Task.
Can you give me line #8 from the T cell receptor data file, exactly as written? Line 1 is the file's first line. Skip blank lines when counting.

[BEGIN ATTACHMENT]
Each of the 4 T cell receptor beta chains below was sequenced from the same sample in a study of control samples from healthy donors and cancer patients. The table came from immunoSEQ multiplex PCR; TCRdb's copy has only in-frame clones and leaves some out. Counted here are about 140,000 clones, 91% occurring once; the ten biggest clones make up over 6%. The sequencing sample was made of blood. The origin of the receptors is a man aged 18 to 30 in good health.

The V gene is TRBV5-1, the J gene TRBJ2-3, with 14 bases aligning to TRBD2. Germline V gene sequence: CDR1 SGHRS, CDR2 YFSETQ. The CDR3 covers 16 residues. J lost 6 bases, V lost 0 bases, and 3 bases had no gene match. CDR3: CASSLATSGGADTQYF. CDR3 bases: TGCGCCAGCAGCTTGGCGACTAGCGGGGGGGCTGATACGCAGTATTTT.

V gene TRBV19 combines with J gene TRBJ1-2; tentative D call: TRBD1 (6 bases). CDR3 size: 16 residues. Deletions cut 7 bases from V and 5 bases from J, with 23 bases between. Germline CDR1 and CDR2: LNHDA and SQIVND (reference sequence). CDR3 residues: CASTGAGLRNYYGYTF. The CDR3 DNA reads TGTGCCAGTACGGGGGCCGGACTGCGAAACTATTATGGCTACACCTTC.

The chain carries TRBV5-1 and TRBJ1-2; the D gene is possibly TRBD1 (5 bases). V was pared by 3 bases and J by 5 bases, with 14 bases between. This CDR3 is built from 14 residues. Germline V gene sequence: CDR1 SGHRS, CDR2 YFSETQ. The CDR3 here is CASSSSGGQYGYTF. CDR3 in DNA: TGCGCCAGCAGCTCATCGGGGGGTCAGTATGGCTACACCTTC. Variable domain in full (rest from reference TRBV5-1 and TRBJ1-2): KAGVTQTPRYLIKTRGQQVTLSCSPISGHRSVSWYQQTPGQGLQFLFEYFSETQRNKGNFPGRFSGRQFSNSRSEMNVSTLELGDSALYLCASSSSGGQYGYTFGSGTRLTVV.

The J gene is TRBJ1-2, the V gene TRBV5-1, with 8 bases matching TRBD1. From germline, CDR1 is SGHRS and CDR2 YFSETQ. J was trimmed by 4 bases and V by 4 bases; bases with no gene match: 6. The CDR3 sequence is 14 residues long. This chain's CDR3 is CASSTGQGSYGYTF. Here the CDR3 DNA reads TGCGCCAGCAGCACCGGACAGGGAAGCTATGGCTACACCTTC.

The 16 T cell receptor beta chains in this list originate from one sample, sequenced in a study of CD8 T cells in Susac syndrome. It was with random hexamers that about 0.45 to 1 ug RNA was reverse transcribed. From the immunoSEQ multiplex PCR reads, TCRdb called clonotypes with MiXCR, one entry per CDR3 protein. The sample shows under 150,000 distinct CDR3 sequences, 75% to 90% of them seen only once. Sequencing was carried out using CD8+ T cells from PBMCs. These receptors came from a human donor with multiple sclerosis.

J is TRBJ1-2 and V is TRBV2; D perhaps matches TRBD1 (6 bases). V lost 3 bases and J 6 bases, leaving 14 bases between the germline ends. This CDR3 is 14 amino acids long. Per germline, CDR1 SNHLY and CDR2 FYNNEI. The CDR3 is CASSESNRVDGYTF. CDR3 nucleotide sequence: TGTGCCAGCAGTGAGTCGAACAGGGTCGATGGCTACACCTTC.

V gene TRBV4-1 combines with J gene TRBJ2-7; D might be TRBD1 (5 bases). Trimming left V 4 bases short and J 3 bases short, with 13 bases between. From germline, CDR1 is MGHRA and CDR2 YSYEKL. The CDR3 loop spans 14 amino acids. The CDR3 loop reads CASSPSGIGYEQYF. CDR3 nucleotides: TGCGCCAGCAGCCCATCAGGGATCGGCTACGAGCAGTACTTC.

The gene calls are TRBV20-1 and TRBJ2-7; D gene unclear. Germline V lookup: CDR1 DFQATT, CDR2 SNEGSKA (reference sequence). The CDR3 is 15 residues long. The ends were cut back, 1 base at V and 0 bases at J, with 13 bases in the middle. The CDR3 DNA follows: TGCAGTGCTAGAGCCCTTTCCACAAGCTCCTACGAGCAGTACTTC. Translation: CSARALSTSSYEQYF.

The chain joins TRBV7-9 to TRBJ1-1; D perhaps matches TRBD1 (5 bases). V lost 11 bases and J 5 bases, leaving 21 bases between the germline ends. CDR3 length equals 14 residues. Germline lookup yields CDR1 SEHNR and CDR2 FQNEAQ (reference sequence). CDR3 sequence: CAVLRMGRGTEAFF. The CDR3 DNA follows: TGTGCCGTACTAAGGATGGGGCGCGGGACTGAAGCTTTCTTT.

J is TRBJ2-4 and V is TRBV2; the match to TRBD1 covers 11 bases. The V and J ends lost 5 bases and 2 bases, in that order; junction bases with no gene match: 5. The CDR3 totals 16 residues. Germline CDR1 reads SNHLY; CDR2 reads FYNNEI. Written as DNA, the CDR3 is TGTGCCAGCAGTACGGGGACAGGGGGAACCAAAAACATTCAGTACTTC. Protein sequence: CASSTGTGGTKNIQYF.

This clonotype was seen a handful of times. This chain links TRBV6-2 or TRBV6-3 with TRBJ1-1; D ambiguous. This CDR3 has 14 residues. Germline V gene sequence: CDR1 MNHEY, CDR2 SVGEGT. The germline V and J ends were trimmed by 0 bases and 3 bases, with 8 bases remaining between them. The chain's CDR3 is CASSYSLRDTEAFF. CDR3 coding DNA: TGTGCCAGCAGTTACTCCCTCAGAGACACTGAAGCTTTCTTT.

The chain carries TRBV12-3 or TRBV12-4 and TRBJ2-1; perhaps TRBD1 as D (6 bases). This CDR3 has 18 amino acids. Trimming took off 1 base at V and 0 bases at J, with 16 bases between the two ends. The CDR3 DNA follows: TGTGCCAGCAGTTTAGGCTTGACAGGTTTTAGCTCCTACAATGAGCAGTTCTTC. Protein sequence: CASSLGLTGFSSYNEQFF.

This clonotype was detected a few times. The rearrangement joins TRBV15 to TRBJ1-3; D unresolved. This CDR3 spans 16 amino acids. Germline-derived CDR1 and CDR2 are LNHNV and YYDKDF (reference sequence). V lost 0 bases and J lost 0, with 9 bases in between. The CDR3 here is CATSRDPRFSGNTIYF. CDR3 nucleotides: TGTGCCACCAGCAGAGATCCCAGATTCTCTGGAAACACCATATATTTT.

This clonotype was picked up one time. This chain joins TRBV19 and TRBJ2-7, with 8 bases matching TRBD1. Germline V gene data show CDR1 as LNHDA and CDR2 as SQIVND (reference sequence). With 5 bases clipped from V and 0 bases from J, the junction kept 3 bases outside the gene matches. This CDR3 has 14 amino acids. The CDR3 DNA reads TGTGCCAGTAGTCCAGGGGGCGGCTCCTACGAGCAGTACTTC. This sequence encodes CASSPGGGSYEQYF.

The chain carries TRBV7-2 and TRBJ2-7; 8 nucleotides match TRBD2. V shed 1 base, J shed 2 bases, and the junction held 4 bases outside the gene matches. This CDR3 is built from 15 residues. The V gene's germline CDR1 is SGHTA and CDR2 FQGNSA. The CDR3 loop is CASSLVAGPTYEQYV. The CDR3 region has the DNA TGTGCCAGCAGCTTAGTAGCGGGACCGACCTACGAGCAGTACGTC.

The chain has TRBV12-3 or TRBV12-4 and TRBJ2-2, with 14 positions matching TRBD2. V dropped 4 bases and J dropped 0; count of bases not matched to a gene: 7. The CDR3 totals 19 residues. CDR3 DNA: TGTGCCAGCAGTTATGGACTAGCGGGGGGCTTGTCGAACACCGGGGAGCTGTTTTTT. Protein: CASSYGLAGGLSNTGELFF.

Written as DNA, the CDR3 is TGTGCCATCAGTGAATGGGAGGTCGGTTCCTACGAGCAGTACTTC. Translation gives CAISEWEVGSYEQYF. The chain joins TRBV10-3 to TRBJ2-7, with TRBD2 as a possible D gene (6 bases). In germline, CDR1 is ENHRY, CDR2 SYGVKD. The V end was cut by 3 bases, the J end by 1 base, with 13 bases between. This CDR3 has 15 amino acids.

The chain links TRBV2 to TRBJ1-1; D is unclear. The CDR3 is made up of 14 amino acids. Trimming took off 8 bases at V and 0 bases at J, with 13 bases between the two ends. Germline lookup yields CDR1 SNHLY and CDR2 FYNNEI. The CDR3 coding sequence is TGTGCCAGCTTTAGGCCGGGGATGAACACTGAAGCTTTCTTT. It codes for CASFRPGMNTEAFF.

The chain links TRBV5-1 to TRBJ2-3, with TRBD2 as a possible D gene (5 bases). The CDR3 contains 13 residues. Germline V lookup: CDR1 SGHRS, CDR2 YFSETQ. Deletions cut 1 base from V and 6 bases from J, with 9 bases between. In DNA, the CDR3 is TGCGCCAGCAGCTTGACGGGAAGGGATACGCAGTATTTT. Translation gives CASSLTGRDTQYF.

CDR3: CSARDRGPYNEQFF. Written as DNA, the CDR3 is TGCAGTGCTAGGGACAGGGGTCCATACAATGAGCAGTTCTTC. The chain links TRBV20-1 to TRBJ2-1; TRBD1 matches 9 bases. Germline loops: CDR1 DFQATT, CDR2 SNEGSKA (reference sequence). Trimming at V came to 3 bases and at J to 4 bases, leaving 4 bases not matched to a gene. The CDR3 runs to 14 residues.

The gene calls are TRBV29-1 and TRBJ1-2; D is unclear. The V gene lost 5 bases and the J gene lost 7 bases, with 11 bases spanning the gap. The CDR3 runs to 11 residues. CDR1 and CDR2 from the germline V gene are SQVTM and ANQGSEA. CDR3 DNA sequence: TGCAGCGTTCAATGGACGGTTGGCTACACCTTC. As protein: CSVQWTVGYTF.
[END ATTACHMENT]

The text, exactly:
V gene TRBV4-1 combines with J gene TRBJ2-7; D might be TRBD1 (5 bases). Trimming left V 4 bases short and J 3 bases short, with 13 bases between. From germline, CDR1 is MGHRA and CDR2 YSYEKL. The CDR3 loop spans 14 amino acids. The CDR3 loop reads CASSPSGIGYEQYF. CDR3 nucleotides: TGCGCCAGCAGCCCATCAGGGATCGGCTACGAGCAGTACTTC.